Terminology: A Practical Approach


 dubucAuthor: Robert Dubuc

Terminology: A Practical Approach is intended primarily for students of terminology and translation.
This book takes a practical approach to terminology: it treats special language as living language used by people in real-life situations to communicate with one another. It describes natural language in all its diversity and disorder, and the challenges inherent in studying it.
This work is also practical in the approach it takes to terminological research. After defining terminology as we know it today, establishing it as an independent discipline, and laying down the fundamental principles that govern the practice, the book guides the reader through the stages of term and suject-field research, outlining methods of terminological analysis and parameters for recording terminological data. It points up the importance of using original-language documentation, delves into the role of standardization in English terminology, and discusses the use of new computerized applications in the field.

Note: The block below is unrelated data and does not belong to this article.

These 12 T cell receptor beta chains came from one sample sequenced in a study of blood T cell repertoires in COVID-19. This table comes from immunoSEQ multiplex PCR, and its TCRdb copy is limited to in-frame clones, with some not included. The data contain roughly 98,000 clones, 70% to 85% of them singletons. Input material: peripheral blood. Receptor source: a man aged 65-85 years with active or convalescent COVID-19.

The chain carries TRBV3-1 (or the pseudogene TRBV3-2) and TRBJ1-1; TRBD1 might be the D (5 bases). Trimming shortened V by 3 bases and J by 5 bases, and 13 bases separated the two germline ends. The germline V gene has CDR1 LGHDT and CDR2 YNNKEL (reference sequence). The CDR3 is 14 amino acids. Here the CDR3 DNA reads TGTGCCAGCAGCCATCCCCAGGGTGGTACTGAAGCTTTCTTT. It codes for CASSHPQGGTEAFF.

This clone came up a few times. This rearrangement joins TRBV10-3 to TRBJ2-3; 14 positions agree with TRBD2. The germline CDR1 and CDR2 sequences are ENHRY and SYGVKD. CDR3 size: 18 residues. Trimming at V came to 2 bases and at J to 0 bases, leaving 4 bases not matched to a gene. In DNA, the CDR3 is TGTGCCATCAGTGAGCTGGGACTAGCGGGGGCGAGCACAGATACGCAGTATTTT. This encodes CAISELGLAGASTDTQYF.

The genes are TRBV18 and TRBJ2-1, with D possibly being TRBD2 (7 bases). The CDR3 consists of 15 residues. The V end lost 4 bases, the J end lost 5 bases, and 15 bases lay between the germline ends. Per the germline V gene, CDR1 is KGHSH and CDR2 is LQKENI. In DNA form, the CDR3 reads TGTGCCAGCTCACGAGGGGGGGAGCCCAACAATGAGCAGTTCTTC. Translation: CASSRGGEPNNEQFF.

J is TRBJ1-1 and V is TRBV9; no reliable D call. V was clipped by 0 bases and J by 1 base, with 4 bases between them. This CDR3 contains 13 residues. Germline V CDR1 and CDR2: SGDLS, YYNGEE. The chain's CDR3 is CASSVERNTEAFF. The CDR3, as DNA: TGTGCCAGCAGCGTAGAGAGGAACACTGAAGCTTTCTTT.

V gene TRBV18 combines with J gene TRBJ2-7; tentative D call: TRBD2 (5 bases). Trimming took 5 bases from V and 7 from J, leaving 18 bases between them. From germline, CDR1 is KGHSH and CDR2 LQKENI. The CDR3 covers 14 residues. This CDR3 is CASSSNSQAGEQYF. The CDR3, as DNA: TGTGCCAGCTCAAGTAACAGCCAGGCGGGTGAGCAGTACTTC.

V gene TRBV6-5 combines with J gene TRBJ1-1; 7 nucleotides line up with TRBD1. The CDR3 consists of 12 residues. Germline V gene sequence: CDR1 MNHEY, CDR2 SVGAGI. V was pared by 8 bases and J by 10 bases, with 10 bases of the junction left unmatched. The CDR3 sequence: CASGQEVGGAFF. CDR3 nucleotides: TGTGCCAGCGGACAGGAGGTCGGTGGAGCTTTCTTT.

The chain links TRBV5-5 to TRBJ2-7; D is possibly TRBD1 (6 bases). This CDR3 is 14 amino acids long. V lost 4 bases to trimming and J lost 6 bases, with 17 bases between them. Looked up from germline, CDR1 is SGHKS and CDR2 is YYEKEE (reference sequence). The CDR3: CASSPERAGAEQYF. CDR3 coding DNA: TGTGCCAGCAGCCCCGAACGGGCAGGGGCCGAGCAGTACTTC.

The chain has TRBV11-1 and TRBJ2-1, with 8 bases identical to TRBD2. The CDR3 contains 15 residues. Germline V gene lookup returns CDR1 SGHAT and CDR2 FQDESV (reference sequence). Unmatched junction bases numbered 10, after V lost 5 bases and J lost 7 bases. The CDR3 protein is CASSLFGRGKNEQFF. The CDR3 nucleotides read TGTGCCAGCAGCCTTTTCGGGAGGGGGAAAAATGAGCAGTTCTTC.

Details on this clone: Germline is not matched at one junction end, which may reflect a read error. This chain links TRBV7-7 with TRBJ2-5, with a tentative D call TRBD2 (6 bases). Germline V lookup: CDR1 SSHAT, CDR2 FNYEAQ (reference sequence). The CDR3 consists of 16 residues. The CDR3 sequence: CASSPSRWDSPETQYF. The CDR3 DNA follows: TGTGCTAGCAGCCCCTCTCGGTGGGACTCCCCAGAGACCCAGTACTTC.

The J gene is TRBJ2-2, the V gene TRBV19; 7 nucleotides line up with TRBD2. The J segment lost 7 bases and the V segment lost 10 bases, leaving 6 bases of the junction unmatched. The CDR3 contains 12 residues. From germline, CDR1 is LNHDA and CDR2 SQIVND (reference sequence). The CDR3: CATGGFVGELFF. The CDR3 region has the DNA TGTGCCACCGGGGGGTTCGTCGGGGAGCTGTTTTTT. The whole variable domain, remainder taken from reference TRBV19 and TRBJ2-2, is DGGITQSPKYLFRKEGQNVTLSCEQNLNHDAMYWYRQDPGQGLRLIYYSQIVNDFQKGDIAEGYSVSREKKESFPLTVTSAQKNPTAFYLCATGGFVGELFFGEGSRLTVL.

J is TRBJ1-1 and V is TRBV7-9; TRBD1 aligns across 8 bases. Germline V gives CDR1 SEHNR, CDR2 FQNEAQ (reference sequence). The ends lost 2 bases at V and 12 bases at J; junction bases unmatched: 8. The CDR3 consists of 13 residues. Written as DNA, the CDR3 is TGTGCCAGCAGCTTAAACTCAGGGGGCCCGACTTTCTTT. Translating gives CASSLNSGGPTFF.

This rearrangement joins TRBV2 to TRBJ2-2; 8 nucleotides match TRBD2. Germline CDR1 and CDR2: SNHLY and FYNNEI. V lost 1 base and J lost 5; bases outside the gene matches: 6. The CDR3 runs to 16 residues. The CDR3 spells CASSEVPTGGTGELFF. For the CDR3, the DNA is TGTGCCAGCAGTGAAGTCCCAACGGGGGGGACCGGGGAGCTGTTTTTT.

The practical sections are punctuated by more theoretical sections, which examine the nature of the relationship between term and concept, describe time-honored methods of definition, provide a typology of synonyms, and define the processes of term formation in modern English.
This English version of Robert Dubuc’s Manuel pratique de terminologie is very much an adaptation. There are two main reasons for this. First, the use of original-language documentation is a fundamental principle in terminology, so a textbook on the subject could hardly be a translation. Second, many aspects of terminological work are different in English. Most of the chapters have been researched in English-language sources–when possible–published primarily in the United States and Great Britain, and included in the bibliographies. All of the chapters cover, by and large, the same material as the original French, but the ideas have been organized and discussed as they are presented and treated in English sources.